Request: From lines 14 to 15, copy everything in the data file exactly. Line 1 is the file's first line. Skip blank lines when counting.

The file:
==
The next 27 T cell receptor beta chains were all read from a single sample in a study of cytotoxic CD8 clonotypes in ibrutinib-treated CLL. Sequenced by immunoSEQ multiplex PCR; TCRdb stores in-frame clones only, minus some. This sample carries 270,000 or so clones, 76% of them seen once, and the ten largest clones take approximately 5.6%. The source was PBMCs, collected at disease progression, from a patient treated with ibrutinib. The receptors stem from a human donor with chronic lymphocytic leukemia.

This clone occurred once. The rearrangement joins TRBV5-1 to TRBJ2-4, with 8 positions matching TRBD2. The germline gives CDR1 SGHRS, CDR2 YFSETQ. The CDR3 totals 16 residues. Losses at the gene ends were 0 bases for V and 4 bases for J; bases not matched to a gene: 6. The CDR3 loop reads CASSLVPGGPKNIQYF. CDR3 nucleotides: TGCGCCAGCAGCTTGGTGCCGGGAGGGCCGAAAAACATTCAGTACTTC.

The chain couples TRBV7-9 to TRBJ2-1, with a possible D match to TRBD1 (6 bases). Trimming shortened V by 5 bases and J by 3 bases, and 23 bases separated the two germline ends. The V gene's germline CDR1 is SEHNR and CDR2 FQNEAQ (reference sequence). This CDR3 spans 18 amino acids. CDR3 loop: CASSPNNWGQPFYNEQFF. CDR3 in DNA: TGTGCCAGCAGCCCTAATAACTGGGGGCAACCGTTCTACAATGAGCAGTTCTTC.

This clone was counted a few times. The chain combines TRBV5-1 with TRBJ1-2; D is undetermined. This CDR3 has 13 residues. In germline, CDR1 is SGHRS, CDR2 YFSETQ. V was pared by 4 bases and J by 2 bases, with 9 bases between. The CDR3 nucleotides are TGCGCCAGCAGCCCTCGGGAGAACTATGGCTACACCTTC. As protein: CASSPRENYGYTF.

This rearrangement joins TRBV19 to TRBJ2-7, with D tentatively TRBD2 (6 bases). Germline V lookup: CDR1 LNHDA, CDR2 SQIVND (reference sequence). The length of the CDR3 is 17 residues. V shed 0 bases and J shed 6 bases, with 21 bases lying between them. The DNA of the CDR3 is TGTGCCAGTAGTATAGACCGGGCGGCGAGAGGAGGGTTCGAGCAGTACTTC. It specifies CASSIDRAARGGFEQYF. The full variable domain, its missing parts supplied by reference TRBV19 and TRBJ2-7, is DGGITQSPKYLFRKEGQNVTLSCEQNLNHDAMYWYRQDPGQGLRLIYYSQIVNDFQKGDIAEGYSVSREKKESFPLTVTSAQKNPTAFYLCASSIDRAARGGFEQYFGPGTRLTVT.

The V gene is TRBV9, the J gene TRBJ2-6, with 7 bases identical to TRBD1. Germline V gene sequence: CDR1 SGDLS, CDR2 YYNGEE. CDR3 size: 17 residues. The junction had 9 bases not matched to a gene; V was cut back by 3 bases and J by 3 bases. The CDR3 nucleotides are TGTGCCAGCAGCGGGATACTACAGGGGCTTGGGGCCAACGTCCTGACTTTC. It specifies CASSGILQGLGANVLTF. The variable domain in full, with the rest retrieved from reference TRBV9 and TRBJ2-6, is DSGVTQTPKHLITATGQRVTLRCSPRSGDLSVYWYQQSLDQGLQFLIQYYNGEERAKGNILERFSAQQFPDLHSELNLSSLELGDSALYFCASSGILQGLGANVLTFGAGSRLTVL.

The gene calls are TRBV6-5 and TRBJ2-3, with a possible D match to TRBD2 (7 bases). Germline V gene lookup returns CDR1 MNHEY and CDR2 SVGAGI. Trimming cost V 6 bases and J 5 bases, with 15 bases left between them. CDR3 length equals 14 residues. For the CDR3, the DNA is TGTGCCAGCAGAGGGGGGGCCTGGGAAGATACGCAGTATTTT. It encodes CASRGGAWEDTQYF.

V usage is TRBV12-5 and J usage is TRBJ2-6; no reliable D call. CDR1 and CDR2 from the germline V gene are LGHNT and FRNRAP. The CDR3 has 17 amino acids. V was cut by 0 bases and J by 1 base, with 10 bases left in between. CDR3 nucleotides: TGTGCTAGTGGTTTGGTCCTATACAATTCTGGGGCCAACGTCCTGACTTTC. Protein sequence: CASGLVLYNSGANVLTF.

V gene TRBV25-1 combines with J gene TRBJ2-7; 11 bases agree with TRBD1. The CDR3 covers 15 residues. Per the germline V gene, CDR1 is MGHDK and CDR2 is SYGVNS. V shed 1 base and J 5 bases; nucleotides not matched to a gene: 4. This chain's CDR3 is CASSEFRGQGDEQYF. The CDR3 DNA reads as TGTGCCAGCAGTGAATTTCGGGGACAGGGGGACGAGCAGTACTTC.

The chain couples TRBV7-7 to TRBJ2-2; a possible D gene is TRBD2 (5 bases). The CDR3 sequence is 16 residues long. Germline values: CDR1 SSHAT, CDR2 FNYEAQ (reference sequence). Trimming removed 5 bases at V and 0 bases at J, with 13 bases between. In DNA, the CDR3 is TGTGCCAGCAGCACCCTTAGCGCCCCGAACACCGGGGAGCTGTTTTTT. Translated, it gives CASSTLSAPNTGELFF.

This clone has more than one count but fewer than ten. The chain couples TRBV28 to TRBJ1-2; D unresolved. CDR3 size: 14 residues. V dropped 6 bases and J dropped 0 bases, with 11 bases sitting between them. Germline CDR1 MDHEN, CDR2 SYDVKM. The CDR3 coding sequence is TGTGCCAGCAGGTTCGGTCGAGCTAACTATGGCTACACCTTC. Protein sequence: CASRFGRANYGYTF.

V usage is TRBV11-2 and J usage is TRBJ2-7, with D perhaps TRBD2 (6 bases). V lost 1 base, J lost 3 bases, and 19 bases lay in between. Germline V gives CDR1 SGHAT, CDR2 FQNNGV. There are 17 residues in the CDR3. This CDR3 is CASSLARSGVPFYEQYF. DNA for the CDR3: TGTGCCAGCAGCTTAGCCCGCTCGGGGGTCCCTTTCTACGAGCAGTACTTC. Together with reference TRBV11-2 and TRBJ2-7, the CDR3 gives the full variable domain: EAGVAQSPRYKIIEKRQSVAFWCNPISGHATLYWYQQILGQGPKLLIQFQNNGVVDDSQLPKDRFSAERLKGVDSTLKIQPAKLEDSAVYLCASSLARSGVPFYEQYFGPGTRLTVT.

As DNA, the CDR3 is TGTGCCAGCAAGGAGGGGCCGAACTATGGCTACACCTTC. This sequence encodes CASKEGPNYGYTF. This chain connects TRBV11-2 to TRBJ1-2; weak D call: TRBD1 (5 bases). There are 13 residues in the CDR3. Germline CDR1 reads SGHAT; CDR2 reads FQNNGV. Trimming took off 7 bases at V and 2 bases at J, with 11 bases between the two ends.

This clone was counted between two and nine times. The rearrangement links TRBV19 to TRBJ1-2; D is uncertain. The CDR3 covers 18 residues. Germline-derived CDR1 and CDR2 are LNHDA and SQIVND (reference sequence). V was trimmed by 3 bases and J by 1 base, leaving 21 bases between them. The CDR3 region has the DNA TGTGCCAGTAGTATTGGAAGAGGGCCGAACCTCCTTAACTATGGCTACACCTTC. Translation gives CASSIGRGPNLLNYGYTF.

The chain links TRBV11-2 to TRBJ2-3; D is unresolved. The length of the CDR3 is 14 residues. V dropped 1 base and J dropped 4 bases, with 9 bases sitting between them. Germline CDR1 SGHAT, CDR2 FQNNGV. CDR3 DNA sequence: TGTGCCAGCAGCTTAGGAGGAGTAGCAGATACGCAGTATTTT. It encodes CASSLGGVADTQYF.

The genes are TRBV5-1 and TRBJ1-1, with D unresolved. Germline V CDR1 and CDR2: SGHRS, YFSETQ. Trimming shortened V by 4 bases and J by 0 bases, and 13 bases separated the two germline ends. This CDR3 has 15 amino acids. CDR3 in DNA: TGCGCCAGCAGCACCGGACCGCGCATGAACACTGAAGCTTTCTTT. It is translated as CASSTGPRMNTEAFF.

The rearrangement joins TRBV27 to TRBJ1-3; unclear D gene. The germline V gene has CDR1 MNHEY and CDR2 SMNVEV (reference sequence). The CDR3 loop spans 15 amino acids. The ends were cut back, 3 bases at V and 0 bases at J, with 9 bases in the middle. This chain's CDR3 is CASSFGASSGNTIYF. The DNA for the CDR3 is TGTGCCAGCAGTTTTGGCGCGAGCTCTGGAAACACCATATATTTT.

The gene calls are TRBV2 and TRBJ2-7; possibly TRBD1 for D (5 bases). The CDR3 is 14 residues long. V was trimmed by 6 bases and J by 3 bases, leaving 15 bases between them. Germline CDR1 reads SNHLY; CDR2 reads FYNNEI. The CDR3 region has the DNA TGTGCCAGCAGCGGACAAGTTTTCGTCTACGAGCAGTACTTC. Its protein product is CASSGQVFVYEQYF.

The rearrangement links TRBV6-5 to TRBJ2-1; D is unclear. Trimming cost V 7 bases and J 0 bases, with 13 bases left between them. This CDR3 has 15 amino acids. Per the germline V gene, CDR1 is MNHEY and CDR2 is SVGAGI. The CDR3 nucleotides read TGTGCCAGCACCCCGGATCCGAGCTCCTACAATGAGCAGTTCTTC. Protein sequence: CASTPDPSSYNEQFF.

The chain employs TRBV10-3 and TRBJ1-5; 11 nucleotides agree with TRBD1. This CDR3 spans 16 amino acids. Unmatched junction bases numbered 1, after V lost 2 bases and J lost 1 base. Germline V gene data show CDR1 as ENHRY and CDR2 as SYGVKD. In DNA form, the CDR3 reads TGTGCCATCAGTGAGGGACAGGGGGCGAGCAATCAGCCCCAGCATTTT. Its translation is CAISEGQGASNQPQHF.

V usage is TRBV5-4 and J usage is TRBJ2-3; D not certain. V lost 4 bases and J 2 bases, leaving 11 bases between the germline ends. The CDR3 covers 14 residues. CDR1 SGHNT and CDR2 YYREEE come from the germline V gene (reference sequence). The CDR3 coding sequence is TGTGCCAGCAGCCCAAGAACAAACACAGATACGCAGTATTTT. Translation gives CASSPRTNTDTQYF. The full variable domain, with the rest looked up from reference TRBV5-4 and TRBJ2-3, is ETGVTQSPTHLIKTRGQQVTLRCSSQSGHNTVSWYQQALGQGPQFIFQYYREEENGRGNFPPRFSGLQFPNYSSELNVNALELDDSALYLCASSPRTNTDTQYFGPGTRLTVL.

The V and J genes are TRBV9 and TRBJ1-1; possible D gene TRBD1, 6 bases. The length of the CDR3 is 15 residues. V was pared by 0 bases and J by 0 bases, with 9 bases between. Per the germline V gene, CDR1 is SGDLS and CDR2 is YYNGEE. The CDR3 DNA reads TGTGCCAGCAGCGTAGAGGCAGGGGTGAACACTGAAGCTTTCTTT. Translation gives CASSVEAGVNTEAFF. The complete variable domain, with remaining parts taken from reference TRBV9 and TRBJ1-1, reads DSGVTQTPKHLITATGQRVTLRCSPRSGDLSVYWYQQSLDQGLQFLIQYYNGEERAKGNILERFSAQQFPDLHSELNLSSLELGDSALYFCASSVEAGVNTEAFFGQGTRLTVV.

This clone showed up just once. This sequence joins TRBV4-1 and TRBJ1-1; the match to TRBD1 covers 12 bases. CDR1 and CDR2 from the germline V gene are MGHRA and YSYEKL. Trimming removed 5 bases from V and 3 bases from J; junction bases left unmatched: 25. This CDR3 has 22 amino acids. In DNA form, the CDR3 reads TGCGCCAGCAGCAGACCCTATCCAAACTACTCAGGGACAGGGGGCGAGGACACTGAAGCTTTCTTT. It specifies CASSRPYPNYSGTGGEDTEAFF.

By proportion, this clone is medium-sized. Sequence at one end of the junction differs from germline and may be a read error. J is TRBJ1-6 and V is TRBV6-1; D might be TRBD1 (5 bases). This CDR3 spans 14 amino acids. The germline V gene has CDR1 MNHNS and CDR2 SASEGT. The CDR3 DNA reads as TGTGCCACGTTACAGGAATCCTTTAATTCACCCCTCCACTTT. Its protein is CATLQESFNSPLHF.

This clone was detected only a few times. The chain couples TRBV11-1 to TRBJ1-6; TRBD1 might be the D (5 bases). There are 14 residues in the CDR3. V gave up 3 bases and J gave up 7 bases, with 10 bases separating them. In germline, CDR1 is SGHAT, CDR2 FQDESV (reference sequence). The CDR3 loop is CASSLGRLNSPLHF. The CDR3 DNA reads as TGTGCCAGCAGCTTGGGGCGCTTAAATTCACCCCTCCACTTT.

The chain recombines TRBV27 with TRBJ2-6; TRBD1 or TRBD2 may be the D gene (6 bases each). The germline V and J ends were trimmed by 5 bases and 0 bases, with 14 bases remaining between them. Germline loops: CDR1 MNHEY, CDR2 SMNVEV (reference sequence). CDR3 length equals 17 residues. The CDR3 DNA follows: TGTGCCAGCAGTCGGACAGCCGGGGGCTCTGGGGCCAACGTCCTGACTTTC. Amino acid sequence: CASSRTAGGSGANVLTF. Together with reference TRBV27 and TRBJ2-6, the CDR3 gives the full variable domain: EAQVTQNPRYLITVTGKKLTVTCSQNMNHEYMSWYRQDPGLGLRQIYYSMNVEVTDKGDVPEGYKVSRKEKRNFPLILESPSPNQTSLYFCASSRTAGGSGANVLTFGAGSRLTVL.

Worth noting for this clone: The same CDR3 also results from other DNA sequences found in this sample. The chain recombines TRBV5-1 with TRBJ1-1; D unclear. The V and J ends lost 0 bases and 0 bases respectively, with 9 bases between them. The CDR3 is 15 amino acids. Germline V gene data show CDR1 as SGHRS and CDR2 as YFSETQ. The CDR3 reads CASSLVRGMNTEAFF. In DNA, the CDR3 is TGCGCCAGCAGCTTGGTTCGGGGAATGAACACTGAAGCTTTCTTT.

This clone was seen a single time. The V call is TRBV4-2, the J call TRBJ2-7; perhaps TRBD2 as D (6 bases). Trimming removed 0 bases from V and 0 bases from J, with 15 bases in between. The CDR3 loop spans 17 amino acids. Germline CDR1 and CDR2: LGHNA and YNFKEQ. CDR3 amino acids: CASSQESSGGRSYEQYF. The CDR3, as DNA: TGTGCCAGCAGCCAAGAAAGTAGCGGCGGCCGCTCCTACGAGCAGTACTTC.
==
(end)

This clone was counted between two and nine times. The rearrangement links TRBV19 to TRBJ1-2; D is uncertain. The CDR3 covers 18 residues. Germline-derived CDR1 and CDR2 are LNHDA and SQIVND (reference sequence). V was trimmed by 3 bases and J by 1 base, leaving 21 bases between them. The CDR3 region has the DNA TGTGCCAGTAGTATTGGAAGAGGGCCGAACCTCCTTAACTATGGCTACACCTTC. Translation gives CASSIGRGPNLLNYGYTF.

The chain links TRBV11-2 to TRBJ2-3; D is unresolved. The length of the CDR3 is 14 residues. V dropped 1 base and J dropped 4 bases, with 9 bases sitting between them. Germline CDR1 SGHAT, CDR2 FQNNGV. CDR3 DNA sequence: TGTGCCAGCAGCTTAGGAGGAGTAGCAGATACGCAGTATTTT. It encodes CASSLGGVADTQYF.